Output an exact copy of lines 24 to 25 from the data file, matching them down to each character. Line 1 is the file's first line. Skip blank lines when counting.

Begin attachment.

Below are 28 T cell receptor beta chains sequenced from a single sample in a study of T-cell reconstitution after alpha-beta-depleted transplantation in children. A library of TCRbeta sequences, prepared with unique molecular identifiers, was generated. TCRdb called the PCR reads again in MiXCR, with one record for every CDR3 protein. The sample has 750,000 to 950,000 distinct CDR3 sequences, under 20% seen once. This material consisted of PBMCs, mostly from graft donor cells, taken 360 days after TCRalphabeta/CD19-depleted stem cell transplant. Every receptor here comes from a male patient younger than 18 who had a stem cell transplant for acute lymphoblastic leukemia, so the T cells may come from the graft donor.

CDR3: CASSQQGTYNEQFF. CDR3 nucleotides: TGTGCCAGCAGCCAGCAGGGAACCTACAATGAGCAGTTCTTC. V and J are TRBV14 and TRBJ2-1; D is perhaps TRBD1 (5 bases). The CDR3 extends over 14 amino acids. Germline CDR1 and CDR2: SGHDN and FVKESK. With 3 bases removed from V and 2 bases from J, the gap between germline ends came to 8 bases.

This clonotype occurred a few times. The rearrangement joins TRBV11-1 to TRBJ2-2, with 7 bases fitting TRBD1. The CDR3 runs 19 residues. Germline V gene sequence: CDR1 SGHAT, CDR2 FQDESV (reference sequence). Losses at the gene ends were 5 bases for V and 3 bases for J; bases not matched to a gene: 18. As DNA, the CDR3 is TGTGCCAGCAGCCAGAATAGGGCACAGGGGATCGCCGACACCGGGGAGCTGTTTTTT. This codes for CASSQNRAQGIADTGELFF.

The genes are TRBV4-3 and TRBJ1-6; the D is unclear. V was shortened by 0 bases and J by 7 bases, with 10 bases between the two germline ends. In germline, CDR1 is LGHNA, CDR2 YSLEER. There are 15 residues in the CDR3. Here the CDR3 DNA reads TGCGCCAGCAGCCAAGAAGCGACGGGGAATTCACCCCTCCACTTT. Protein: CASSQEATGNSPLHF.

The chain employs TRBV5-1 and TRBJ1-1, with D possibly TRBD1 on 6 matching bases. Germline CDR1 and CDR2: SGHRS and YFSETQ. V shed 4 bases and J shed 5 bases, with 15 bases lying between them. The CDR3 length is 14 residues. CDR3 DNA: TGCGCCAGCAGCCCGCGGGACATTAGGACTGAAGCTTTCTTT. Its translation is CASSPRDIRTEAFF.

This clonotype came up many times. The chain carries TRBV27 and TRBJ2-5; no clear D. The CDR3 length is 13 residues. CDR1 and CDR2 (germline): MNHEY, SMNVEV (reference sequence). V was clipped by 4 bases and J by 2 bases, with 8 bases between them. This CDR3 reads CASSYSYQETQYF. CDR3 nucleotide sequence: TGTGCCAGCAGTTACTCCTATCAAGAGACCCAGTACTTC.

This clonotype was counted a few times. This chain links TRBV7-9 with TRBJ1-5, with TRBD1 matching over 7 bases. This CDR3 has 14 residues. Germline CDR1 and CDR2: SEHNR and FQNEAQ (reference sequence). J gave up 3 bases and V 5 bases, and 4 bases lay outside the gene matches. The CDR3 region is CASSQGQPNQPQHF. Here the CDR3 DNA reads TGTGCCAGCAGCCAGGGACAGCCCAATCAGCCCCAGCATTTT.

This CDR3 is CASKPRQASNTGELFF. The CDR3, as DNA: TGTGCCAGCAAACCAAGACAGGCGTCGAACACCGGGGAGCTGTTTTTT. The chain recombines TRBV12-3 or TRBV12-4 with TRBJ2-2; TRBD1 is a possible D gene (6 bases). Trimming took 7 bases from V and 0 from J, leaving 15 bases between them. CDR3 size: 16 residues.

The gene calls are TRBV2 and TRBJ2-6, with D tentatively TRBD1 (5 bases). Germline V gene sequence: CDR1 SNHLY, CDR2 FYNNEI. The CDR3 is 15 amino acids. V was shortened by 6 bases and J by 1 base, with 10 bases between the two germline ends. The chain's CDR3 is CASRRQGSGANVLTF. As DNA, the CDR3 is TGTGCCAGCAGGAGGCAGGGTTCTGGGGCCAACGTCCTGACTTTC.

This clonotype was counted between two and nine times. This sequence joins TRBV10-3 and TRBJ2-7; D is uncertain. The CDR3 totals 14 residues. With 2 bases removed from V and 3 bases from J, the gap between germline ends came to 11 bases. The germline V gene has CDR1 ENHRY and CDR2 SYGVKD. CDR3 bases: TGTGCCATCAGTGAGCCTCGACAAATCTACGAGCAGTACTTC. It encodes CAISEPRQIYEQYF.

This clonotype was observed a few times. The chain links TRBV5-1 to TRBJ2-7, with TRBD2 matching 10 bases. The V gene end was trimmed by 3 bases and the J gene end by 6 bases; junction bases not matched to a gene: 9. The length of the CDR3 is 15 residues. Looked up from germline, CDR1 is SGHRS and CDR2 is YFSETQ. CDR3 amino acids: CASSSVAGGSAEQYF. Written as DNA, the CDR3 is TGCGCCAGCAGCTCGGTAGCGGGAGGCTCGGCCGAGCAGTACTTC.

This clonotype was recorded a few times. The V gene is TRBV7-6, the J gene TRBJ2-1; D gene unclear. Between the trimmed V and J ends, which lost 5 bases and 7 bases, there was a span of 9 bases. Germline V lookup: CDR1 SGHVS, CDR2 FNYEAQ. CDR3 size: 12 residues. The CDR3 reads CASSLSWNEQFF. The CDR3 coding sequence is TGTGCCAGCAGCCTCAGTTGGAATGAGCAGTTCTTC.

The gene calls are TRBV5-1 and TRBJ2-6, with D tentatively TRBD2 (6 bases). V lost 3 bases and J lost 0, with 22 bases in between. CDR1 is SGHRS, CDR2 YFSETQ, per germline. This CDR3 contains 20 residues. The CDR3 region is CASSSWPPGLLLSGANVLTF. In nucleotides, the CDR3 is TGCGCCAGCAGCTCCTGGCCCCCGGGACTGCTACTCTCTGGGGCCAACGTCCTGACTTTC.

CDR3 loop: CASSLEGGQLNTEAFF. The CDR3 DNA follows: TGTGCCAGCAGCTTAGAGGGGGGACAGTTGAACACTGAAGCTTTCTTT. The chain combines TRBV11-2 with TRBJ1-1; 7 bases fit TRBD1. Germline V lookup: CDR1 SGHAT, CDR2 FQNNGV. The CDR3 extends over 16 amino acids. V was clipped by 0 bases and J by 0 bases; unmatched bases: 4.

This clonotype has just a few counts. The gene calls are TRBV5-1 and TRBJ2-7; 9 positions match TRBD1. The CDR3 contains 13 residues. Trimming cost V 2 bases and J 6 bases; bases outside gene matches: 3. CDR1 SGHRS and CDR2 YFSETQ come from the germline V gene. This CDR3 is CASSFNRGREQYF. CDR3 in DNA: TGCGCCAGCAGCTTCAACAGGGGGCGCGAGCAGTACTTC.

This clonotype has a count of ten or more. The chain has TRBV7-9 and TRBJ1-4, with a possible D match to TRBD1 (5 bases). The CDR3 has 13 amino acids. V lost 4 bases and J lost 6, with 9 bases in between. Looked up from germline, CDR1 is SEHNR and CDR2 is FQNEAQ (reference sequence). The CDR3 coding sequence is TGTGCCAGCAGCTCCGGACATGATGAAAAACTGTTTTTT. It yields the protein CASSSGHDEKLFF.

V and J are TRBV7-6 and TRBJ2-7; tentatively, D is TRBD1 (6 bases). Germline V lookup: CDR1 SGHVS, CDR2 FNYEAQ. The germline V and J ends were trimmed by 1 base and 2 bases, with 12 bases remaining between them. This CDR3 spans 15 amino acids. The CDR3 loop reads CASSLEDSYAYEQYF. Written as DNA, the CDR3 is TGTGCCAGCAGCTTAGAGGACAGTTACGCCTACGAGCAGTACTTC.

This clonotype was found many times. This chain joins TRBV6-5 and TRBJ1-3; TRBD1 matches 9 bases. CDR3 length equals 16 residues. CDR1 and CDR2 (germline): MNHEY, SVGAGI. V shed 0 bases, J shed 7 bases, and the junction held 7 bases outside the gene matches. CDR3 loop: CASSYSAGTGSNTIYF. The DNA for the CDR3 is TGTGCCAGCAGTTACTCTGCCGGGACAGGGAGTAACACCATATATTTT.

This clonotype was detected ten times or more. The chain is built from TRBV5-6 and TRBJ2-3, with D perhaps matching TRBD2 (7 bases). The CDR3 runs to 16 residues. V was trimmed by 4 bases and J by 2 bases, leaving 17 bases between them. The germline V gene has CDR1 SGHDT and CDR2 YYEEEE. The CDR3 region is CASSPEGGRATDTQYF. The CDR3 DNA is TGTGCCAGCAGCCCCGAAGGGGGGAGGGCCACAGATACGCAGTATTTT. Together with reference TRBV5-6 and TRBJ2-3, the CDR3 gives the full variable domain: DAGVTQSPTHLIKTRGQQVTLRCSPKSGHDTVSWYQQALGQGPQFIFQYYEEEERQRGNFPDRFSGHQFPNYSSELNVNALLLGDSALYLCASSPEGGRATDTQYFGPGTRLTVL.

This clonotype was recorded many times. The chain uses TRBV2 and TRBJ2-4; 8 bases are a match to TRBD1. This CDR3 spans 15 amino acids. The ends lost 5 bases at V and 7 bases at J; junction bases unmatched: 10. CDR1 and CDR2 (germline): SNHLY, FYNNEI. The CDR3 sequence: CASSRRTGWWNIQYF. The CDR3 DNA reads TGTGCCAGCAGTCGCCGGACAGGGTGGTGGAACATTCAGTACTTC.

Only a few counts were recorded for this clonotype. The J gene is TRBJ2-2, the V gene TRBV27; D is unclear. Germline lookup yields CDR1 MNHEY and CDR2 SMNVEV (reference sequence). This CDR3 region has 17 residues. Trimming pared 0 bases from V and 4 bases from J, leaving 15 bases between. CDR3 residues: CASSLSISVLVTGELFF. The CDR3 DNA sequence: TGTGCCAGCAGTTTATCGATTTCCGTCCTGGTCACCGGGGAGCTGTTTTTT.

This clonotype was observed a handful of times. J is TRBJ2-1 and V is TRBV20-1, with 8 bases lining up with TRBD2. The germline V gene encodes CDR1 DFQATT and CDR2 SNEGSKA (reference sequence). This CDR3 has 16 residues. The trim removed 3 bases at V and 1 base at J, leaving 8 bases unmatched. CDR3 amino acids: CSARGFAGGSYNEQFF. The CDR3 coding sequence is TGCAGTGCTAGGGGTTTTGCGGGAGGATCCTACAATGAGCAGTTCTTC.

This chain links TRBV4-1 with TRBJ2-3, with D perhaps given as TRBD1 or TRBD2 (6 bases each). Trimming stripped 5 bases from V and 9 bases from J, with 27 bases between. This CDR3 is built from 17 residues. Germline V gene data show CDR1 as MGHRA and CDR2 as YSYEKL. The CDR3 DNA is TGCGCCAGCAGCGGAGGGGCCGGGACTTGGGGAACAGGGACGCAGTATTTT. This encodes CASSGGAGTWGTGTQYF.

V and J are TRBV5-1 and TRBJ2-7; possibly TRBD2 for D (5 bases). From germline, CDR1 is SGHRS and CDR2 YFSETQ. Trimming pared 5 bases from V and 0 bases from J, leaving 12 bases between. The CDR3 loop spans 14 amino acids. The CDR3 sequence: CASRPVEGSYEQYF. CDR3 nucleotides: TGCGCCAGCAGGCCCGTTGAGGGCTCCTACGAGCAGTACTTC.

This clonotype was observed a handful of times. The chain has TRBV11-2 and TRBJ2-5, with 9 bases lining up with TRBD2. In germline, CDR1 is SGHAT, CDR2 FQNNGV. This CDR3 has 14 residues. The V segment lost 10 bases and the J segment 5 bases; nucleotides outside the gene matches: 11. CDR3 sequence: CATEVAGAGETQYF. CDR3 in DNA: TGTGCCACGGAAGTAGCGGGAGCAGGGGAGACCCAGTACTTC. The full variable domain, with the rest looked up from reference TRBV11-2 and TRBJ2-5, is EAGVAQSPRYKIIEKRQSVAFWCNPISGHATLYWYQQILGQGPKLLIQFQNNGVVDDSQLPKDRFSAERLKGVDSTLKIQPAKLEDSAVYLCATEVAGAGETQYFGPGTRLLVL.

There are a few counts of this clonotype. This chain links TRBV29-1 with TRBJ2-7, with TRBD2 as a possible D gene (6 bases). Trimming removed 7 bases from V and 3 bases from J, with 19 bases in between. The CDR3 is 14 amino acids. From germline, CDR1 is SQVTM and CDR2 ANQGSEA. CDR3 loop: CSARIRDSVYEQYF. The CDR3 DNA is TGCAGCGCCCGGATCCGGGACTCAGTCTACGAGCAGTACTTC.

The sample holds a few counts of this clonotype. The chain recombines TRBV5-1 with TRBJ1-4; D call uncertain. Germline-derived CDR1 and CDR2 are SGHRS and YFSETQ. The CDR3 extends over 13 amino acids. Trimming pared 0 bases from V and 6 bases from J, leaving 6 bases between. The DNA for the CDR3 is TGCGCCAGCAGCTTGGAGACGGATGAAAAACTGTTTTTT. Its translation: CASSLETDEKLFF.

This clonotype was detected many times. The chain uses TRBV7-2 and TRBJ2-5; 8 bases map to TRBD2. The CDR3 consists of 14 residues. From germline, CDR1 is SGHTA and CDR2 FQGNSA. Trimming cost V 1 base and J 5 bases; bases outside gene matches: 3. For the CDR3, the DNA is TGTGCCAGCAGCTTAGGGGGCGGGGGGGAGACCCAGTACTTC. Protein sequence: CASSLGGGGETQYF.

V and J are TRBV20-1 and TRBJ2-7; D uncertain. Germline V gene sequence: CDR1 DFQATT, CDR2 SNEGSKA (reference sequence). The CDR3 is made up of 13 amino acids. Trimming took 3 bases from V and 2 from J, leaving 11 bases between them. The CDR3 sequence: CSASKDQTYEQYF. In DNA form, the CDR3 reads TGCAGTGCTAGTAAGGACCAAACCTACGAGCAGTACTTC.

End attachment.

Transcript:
V and J are TRBV5-1 and TRBJ2-7; possibly TRBD2 for D (5 bases). From germline, CDR1 is SGHRS and CDR2 YFSETQ. Trimming pared 5 bases from V and 0 bases from J, leaving 12 bases between. The CDR3 loop spans 14 amino acids. The CDR3 sequence: CASRPVEGSYEQYF. CDR3 nucleotides: TGCGCCAGCAGGCCCGTTGAGGGCTCCTACGAGCAGTACTTC.

This clonotype was observed a handful of times. The chain has TRBV11-2 and TRBJ2-5, with 9 bases lining up with TRBD2. In germline, CDR1 is SGHAT, CDR2 FQNNGV. This CDR3 has 14 residues. The V segment lost 10 bases and the J segment 5 bases; nucleotides outside the gene matches: 11. CDR3 sequence: CATEVAGAGETQYF. CDR3 in DNA: TGTGCCACGGAAGTAGCGGGAGCAGGGGAGACCCAGTACTTC. The full variable domain, with the rest looked up from reference TRBV11-2 and TRBJ2-5, is EAGVAQSPRYKIIEKRQSVAFWCNPISGHATLYWYQQILGQGPKLLIQFQNNGVVDDSQLPKDRFSAERLKGVDSTLKIQPAKLEDSAVYLCATEVAGAGETQYFGPGTRLLVL.